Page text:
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Leaders’ Soul Care in the Midst of Ministry

I was going to write a different post today–a clever, relevant post with a pop culture-reverencing title that'd ensure lots of hits. But, as sometimes happens, God won't let me tear away my attention from what He's doing in me to talk about anything else. And right now, what He's doing is reminding me about my own soul care in the midst of face-past, never-finished ministry demands.

I was going to write a different post today–a clever, relevant post with a pop culture-reverencing title that'd ensure lots of hits. But, as sometimes happens, God won't let me tear away my attention from what He's doing in me to talk about anything else. And right now, what He's doing is reminding me about my own soul care in the midst of face-past, never-finished ministry demands.

We've all heard the sermons, read the Christian books, clicked on the blogs that bemoan the pace of modern American life. They point out that Jesus got away from the crowds and didn't let people's demands dictate his schedule. Maybe they talk about unplugging from email or having date nights or family dinners. Slow down, listen to God's voice, work in His power.

The trouble is many of the people speaking these truths are among the worst offenders. If you're heavily involved in church or ministry, you're probably affected by it. Long hours, 6 or 7 work days a week, early morning and late night events. The motivation is often good: creating an environment or materials or an opportunity for people to hear the Gospel or grow in Christ or get needs met. The consequences, however, are pretty disasterous.

When we overwork, we shift from a God-focus to a self-focus.  At the beginning, God's running the show and we're thrilled that He allows us to participate. After a while, we start appointing ourselves to accomplish the work He's bringing up. Later, we start running the board meetings and let Him sit around the table like an aged executive just in case we need his wisdom. Eventually, we forget to invite him to the meetings.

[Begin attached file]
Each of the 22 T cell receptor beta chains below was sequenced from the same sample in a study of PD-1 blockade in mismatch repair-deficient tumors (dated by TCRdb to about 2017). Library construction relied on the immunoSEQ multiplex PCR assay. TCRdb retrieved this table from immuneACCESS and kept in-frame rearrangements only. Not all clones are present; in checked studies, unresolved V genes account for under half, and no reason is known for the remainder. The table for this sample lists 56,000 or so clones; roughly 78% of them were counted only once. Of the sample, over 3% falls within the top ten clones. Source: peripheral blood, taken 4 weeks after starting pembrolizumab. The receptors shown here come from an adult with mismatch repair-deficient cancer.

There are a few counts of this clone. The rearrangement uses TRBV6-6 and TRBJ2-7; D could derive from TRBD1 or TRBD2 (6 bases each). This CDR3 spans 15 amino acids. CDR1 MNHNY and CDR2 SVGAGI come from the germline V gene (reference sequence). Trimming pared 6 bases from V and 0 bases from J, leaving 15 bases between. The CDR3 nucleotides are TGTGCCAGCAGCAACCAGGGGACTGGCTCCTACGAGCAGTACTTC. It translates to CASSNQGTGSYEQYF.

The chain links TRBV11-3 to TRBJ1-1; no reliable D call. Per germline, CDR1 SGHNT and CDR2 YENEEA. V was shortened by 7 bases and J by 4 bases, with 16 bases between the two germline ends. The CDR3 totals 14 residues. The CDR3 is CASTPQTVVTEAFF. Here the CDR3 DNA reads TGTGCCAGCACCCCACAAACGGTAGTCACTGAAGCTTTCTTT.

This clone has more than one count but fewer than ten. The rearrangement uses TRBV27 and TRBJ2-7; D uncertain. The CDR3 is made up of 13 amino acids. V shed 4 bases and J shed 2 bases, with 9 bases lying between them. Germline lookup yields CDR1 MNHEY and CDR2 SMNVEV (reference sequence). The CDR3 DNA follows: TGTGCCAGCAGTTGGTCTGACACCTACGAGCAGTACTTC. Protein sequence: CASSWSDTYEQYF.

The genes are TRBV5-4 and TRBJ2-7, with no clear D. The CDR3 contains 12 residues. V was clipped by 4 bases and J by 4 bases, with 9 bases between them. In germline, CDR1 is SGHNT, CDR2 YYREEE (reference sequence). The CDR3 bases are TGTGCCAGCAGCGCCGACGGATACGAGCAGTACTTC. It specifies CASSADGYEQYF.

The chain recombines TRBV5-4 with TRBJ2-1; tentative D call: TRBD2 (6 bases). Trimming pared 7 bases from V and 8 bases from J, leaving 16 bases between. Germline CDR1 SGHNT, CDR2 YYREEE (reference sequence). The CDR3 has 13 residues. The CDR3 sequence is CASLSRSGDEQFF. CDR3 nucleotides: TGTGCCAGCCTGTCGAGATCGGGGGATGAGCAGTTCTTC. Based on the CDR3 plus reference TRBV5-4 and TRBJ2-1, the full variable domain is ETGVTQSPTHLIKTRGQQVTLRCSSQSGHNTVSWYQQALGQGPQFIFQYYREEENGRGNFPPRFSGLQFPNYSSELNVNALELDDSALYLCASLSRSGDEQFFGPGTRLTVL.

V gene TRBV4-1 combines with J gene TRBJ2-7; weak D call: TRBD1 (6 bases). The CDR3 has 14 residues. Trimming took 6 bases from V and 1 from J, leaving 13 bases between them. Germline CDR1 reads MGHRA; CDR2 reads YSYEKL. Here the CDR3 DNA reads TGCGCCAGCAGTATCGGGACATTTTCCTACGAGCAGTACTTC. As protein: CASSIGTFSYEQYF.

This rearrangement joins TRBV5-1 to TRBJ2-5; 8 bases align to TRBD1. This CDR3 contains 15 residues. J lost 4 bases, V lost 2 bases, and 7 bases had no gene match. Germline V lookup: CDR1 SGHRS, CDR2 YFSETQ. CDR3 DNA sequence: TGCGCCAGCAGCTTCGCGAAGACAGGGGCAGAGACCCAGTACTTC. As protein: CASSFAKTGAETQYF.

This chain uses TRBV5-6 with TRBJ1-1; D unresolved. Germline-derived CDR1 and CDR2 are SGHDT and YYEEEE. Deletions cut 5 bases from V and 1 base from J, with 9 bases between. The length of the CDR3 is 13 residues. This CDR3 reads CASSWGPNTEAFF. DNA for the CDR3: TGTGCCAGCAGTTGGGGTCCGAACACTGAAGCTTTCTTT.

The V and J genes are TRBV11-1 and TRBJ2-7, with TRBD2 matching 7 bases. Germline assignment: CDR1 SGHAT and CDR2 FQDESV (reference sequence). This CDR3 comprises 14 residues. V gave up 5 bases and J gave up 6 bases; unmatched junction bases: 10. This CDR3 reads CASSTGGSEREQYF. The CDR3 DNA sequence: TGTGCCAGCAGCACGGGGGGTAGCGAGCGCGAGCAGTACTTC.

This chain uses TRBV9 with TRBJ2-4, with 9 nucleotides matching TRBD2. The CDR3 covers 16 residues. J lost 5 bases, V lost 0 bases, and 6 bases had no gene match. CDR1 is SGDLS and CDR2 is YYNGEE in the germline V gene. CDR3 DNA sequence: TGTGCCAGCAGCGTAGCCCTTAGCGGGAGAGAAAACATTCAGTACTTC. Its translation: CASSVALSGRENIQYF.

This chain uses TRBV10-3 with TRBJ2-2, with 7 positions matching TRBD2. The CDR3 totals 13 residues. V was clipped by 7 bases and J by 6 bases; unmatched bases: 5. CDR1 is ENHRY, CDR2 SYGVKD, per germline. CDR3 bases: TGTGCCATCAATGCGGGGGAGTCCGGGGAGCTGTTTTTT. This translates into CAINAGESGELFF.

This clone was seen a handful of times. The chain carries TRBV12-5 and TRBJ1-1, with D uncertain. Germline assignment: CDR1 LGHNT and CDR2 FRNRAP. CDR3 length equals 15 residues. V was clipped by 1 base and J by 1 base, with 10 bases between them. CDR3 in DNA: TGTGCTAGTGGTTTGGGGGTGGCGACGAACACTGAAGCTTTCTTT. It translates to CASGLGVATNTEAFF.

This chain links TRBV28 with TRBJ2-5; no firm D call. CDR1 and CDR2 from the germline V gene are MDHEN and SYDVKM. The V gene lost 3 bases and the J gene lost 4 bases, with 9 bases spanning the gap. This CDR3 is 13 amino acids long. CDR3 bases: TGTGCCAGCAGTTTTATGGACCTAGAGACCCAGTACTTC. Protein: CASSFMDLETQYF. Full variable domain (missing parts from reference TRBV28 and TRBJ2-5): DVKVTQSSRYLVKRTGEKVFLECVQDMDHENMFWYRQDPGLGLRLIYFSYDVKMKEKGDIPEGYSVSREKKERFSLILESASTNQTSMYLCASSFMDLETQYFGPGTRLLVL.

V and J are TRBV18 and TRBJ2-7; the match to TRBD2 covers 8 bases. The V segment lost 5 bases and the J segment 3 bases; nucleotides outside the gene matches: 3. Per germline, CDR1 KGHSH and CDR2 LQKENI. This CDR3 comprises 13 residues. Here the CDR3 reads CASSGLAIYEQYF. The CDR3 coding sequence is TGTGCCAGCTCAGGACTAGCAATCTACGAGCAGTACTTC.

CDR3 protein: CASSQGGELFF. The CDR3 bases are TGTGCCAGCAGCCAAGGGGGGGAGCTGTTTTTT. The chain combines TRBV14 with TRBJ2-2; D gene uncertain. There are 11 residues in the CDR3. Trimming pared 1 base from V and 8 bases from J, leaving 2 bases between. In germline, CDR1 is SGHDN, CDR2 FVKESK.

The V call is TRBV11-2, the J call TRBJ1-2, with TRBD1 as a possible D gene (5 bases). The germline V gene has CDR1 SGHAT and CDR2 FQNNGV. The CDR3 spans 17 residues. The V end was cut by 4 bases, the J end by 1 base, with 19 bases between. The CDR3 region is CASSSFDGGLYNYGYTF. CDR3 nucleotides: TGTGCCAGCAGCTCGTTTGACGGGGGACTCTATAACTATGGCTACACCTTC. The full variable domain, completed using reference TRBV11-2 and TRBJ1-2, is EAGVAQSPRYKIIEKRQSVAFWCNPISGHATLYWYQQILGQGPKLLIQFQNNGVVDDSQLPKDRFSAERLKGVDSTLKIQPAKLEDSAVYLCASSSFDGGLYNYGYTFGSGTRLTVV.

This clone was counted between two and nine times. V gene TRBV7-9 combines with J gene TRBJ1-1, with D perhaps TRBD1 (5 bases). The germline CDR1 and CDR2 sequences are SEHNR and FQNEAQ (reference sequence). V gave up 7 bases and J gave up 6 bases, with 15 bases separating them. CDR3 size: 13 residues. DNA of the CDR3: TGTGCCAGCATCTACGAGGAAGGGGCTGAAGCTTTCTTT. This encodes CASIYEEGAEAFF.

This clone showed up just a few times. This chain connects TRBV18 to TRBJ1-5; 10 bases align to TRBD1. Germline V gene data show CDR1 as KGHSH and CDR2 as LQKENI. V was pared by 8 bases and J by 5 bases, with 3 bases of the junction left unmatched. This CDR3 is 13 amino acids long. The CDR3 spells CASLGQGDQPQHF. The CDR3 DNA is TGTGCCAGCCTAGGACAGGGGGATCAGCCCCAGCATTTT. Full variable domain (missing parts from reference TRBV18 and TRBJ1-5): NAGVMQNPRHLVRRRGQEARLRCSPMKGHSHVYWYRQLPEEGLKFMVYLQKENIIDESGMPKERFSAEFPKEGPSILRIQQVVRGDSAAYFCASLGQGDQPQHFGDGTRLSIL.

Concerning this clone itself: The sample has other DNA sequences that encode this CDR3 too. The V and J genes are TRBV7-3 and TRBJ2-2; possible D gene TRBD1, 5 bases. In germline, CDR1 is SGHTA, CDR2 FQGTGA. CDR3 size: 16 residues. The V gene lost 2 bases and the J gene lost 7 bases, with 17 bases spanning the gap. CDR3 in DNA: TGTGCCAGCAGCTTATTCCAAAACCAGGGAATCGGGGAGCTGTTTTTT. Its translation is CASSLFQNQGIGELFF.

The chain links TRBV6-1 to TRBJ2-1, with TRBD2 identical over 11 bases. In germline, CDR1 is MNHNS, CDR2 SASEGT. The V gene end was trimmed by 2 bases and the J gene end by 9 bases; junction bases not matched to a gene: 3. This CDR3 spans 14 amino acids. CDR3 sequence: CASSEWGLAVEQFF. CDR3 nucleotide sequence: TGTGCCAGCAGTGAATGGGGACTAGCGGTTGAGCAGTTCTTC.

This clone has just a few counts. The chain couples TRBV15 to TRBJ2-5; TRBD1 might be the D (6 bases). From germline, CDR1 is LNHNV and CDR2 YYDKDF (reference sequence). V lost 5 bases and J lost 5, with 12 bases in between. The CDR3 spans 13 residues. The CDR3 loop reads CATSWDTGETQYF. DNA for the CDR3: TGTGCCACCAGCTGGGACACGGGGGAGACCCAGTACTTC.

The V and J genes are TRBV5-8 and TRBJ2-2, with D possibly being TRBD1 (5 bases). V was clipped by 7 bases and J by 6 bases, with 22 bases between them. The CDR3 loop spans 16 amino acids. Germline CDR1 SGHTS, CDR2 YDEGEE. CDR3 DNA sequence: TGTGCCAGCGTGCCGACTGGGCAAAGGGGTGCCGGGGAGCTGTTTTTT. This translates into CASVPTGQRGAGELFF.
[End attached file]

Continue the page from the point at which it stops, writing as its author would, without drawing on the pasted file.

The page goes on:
The burden, the power, the outcome, the glory shift from God's shoulders to our own. What are we producing, what will we do next, how much impact did we make?

Meanwhile, because we're finite beings trying to fill the role of an infinite God, we don't have enough time. We have to work more and more hours, so we start shedding extraneous time-consumers (like vacations, family, homecooked meals, prayer and time in the Word). Our soul dehydrates, and ministry becomes a production for other people to participate in. We're like a hostess who sets out a beautiful banquet for her guests, but never sits down to eat.

God's calling us (me) back to the table. It starts with reconnecting with Him. It requires remembering His position in the universe and our own.  It results in reordering the burden and the power and the outcome and the glory so they rest on God's shoulders, and not our own.

I'm going to spend a little less time in the office today, and a little more time with my God. Maybe you can, too.

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Laura Singleton

Laura Singleton’s passion is the transformation that happens when women get access to God’s Word and God’s Word gets access to women. She was twenty-five when her life was turned upside down by an encounter with Jesus Christ. With an insatiable thirst for scripture and theology, she soon headed to Dallas Theological Seminary to learn more about Jesus, and left with a Th.M. with an emphasis in Media Arts. She, along with two friends from DTS, travel the nation filming the independent documentary Looking for God in America. She loves speaking and teaching and is the author of Insight for Living Ministry’s Meeting God in Familiar Places and hundreds of ads, which pay the bills. Her big strong hubby Paul is a former combat medic, which is handy since Laura’s almost died twice already. She loves photography, travel and her two pugs.